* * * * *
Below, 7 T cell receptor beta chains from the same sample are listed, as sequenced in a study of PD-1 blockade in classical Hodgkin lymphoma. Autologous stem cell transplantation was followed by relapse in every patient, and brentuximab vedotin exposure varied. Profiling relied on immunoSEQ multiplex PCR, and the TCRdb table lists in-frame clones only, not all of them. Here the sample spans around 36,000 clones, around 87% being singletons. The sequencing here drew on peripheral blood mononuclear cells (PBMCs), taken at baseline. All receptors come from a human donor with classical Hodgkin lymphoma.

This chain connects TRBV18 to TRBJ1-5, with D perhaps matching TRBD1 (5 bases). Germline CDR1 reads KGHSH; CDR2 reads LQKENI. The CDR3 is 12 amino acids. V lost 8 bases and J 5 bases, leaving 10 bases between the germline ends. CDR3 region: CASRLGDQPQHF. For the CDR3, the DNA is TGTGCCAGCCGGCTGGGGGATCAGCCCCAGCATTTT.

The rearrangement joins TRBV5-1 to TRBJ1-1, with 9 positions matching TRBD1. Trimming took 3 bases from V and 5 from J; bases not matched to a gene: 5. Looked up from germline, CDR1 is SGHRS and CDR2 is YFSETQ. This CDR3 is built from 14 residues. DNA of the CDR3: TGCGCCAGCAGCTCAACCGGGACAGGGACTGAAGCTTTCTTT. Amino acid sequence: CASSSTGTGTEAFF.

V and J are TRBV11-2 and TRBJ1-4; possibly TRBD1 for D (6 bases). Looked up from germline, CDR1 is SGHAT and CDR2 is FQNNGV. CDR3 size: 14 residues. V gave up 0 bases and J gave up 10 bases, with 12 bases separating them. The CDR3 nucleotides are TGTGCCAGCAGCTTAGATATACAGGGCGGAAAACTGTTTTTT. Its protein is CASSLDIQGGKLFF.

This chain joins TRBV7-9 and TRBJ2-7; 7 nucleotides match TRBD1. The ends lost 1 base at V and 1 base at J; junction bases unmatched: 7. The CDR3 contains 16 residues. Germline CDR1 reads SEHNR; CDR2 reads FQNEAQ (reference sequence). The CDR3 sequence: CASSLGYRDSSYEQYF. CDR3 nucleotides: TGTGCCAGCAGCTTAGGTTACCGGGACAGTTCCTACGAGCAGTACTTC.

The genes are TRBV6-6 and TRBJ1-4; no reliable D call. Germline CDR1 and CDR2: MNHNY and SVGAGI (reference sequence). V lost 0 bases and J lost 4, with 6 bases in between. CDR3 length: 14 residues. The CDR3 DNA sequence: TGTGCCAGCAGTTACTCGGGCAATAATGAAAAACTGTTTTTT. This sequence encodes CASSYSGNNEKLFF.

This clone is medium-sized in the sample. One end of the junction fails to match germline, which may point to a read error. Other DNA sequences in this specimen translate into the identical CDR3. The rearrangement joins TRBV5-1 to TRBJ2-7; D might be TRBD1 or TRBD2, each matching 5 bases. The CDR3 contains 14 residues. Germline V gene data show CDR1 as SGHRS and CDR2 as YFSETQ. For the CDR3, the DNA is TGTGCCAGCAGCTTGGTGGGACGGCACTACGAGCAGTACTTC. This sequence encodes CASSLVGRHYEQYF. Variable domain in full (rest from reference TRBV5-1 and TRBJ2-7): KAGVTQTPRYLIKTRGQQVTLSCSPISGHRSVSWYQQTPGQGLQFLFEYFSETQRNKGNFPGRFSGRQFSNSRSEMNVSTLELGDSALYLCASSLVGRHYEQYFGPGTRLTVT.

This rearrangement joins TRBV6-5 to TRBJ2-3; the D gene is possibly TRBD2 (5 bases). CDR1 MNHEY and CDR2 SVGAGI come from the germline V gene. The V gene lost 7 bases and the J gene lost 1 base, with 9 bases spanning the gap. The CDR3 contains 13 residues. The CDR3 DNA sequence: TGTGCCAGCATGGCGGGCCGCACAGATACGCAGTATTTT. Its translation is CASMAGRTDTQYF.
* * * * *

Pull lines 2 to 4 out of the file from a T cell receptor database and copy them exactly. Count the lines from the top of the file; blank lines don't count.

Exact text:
This chain connects TRBV18 to TRBJ1-5, with D perhaps matching TRBD1 (5 bases). Germline CDR1 reads KGHSH; CDR2 reads LQKENI. The CDR3 is 12 amino acids. V lost 8 bases and J 5 bases, leaving 10 bases between the germline ends. CDR3 region: CASRLGDQPQHF. For the CDR3, the DNA is TGTGCCAGCCGGCTGGGGGATCAGCCCCAGCATTTT.

The rearrangement joins TRBV5-1 to TRBJ1-1, with 9 positions matching TRBD1. Trimming took 3 bases from V and 5 from J; bases not matched to a gene: 5. Looked up from germline, CDR1 is SGHRS and CDR2 is YFSETQ. This CDR3 is built from 14 residues. DNA of the CDR3: TGCGCCAGCAGCTCAACCGGGACAGGGACTGAAGCTTTCTTT. Amino acid sequence: CASSSTGTGTEAFF.

V and J are TRBV11-2 and TRBJ1-4; possibly TRBD1 for D (6 bases). Looked up from germline, CDR1 is SGHAT and CDR2 is FQNNGV. CDR3 size: 14 residues. V gave up 0 bases and J gave up 10 bases, with 12 bases separating them. The CDR3 nucleotides are TGTGCCAGCAGCTTAGATATACAGGGCGGAAAACTGTTTTTT. Its protein is CASSLDIQGGKLFF.